What could be simpler than dice?
If everyone has a fair un-weighted die, all have the same chance to win or lose.
P(A wins over B) = P(B wins over C) = P(C wins over A) = 0.5
You win half the time, you lose half the time.
We can change the dice to make the battle less equal. We can give some multiple sides marked 6, and others multiple sides marked 1. We can shift the balance to give A an edge over B, B an edge over C… and then overall C is the big loser.
Mathematically we call this the transitive property.
If A > B and B > C, then A > C.
Obviously and intuitively this must be true, right?
You’d be wrong in thinking so.
It is possible to design a set of dice where A on average beats B, B on average beats C and C on average beats A. We call these non-transitive dice.
An example of such dice could have sides marked (if you don’t want to click the link):
- Sides: 3, 3, 3, 3, 3, 6
- Sides: 2, 2, 2, 5, 5, 5
- Sides: 1, 4, 4, 4, 4, 4
Die 1 beats die 2 in 21 out of the 36 possible combinations.
Die 2 beats die 3 in 21 out of the 36 possible combinations.
Die 3 beats die 1 in 25 out of the 36 possible combinations.
Obviously, intuitively, this isn’t possible, yet there it is.
Best Man for the Job
Which is where a recent management dilemma comes into the picture.
I somewhat flippantly summarised my problem as related to explaining a potential budgeting issue due to non-transitive aspects to skill-to-project mappings. That was really a slightly hand-wavy allusion to the dice above.
Let’s make it a little more concrete.
Let’s say we have 3 IT projects:
- Web project; no complicated coding, but it does need to look good
- Banking system; routine processing, but it does need to be fail-proof
- Page-rank; a very mathy problem, but once understood easy to code
Let’s say we have 3 Developers (all parallels to real people is coincidental):
- One genius: Steve Yegge
Great at almost everything, except graphical design
- One average developer: Jeff Atwood
A flair for design, and knows enough transaction-safety, but no maths-whizz
- One manager who shouldn’t be coding: Bill Gates
Passable design-sense, passed maths, but don’t trust him with your money
Let’s say we have to estimate how long it will take to complete the 3 IT Projects with the Developers we have available. We could specifically allocate names to the projects, but the projects are due to start at different points in the future that we do not know yet.
Well… how about we just estimate everything for a general average developer and then work out the names later? Intuition says that some will be over and some will be under, but on average we’ll get our estimates right… right?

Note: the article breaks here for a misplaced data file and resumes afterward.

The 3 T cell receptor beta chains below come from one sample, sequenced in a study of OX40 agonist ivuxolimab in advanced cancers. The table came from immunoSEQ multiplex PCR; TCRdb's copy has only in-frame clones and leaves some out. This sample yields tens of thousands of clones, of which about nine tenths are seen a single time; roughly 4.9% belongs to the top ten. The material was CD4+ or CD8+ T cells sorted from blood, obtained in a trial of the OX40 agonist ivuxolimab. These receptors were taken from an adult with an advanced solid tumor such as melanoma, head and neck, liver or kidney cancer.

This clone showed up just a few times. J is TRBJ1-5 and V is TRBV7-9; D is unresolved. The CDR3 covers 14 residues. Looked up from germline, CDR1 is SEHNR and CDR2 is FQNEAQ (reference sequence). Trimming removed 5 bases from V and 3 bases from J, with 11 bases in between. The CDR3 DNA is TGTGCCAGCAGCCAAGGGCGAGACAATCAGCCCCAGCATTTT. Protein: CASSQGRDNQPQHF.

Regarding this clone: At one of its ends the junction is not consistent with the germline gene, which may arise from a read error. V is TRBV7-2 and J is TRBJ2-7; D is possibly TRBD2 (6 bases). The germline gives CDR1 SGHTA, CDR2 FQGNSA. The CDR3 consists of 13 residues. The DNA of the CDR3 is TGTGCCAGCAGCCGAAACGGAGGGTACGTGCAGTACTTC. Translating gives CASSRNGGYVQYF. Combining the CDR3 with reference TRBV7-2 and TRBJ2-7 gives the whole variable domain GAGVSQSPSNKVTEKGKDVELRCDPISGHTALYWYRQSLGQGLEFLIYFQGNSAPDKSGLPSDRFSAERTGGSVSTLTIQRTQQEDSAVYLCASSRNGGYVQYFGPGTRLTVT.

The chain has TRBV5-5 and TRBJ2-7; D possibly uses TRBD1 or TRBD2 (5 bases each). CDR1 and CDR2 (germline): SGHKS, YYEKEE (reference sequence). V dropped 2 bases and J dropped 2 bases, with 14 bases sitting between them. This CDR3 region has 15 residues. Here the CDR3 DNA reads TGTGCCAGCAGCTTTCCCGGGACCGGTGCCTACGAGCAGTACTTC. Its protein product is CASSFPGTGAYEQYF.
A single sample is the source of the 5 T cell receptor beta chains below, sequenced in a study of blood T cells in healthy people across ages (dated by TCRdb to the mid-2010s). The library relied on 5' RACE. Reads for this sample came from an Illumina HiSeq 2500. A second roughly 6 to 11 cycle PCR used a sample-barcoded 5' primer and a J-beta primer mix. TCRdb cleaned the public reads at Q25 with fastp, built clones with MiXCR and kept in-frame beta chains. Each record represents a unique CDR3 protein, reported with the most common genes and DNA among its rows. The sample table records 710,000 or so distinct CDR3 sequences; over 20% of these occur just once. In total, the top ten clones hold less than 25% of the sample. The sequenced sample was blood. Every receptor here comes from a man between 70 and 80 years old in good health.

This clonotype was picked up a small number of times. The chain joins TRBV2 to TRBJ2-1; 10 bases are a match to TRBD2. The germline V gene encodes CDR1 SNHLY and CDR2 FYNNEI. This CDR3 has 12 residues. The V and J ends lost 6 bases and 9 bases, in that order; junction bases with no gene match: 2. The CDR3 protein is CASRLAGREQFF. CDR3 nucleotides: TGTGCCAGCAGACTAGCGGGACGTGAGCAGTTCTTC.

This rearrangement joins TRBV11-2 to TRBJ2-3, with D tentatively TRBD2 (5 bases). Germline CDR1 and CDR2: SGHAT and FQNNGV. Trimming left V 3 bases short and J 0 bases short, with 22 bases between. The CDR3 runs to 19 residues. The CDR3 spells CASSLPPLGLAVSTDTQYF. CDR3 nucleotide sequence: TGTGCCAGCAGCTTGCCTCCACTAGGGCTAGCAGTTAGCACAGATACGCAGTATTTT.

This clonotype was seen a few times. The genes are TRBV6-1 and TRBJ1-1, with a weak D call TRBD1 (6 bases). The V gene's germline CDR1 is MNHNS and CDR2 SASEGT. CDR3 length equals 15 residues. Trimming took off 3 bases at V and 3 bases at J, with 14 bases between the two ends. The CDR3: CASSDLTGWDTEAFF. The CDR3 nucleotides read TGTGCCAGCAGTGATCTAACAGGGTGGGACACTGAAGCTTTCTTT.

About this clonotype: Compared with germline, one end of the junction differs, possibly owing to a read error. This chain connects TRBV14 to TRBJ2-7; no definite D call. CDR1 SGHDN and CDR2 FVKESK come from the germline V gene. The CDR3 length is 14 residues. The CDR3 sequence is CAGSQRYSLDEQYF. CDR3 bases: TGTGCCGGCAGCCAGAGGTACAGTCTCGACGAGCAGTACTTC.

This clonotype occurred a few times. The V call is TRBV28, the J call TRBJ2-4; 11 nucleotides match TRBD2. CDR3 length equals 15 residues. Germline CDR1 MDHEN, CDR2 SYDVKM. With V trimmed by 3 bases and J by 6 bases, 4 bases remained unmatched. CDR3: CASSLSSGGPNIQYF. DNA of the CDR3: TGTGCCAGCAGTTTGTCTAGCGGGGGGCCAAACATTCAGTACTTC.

On average, each of the projects will take 30 days.
On average, Yegge is faster than anyone else.
On average, Atwood is average.
On average, Gates is slower than anyone else.
But let’s just step away from the averages and have a look at what could happen once reality unfolds in three different ways:
- Yegge does Banking, Atwood does Page-rank, Gates does Web
Result: 90 days total, 30 average per project
A truly average result
- Yegge does Banking, Atwood does Web, Gates does Page-rank
Result: 50 days total, 16.7 average per project
The best possible outcome
- Yegge does Web, Atwood does Page-rank, Gates does Banking
Result: 150 days total, 50 average per project
A learning experience for everyone; also: OH GOD, WHY? IT BURNS!
So, depending on who is available when the projects kick off, either through chance or because we planned it to be that way, it could take as little as 50 days or as many as 150 days.
It could be 40 days under (almost 50%), or 60 days over (more than 60%).
And note that this is with a relatively mild skills gap.
Some developers are order-of-magnitude faster than others.
Also note that in this example I’ve glossed over the other project work that would make it impossible to assign Yegge to both Banking and Page-rank, which would leave Bill no coding to do (arguably an even better outcome for everyone).
Again, our intuition is wrong.
And for very similar reasons to the dice.
What this means is that it’s almost always a mistake to try to estimate project work based on an “average” developer. It is better to always have a specific developer in mind, and if that changes, adjust the effort estimate accordingly. You will end up with far fewer counter-intuitive results to explain after the fact.
And that brings me back to an earlier point.
If possible, always try science first. Even on problems that you cannot completely “solve” mathematically. An approximation will at least warn you if There Be Dragons before you get et.